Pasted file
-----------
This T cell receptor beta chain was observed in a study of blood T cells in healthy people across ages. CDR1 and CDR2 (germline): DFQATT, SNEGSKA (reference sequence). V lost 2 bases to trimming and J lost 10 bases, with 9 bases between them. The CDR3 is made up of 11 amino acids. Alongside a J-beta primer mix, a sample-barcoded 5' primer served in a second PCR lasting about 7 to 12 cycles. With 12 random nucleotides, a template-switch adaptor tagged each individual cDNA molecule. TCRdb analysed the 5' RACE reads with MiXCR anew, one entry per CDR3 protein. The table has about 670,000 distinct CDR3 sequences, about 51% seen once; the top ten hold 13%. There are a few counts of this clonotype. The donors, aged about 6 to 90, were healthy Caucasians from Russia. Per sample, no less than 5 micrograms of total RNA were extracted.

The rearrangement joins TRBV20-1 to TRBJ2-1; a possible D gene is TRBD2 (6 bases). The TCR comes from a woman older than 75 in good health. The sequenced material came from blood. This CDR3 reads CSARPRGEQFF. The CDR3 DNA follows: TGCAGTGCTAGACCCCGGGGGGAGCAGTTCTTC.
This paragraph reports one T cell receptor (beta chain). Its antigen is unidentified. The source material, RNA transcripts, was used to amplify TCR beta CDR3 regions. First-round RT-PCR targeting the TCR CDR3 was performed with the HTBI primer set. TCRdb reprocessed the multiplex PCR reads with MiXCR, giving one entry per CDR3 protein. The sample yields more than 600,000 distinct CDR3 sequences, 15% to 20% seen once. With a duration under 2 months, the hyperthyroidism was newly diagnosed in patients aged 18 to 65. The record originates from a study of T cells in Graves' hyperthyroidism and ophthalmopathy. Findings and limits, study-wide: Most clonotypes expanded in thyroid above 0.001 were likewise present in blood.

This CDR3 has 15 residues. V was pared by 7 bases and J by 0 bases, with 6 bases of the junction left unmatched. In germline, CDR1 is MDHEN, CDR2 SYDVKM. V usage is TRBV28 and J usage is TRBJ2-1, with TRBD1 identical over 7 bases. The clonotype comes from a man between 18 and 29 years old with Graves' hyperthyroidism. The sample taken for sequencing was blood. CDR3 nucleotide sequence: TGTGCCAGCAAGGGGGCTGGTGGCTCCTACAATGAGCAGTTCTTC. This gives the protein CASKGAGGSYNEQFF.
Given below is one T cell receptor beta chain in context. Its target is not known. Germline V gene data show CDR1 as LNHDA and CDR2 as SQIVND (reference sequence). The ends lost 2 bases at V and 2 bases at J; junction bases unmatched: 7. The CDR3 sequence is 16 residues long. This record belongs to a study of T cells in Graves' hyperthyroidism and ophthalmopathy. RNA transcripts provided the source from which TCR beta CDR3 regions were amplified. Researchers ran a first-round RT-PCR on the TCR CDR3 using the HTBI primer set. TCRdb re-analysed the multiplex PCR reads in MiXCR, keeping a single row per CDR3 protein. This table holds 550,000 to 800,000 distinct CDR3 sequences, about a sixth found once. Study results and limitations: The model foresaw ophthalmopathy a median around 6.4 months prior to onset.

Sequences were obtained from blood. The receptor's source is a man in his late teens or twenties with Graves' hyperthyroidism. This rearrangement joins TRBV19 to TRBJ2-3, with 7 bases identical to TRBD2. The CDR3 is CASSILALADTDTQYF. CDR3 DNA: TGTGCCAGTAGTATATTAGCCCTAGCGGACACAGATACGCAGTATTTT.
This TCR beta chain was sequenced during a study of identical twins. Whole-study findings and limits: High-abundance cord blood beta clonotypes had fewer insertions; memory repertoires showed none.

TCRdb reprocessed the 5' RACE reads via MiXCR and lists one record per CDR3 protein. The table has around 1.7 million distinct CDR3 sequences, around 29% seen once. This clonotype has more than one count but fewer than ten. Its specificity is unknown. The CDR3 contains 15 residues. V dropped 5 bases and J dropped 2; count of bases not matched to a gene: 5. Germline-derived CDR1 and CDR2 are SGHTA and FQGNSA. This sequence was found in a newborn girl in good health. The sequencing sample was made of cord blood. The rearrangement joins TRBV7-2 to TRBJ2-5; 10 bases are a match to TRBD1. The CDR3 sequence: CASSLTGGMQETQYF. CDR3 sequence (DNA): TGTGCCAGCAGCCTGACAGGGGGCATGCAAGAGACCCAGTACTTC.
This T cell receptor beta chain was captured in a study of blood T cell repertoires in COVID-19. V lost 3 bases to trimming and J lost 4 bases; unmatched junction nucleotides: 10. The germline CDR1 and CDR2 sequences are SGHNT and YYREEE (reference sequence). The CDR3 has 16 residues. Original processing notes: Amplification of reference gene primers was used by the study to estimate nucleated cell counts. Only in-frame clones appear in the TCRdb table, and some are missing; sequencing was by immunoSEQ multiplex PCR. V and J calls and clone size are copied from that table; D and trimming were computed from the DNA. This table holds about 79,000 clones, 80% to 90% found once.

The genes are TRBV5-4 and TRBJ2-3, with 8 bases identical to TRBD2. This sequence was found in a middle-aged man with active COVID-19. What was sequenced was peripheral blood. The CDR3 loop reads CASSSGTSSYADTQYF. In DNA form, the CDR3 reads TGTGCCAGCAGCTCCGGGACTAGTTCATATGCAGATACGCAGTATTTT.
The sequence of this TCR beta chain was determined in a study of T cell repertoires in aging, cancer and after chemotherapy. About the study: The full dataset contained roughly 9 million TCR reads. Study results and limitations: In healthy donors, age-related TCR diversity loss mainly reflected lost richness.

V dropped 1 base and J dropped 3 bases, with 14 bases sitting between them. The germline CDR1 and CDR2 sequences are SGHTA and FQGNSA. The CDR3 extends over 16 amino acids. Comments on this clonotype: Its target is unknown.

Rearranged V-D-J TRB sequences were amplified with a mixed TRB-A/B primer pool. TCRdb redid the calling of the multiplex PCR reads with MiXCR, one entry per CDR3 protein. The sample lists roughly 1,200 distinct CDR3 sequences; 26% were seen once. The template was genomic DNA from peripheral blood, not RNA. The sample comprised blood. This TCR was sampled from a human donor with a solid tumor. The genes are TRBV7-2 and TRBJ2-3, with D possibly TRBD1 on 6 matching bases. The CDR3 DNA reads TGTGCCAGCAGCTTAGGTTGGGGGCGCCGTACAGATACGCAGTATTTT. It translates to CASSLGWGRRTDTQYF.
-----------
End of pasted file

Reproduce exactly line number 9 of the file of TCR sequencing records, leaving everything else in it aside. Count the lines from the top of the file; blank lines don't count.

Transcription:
This T cell receptor beta chain was captured in a study of blood T cell repertoires in COVID-19. V lost 3 bases to trimming and J lost 4 bases; unmatched junction nucleotides: 10. The germline CDR1 and CDR2 sequences are SGHNT and YYREEE (reference sequence). The CDR3 has 16 residues. Original processing notes: Amplification of reference gene primers was used by the study to estimate nucleated cell counts. Only in-frame clones appear in the TCRdb table, and some are missing; sequencing was by immunoSEQ multiplex PCR. V and J calls and clone size are copied from that table; D and trimming were computed from the DNA. This table holds about 79,000 clones, 80% to 90% found once.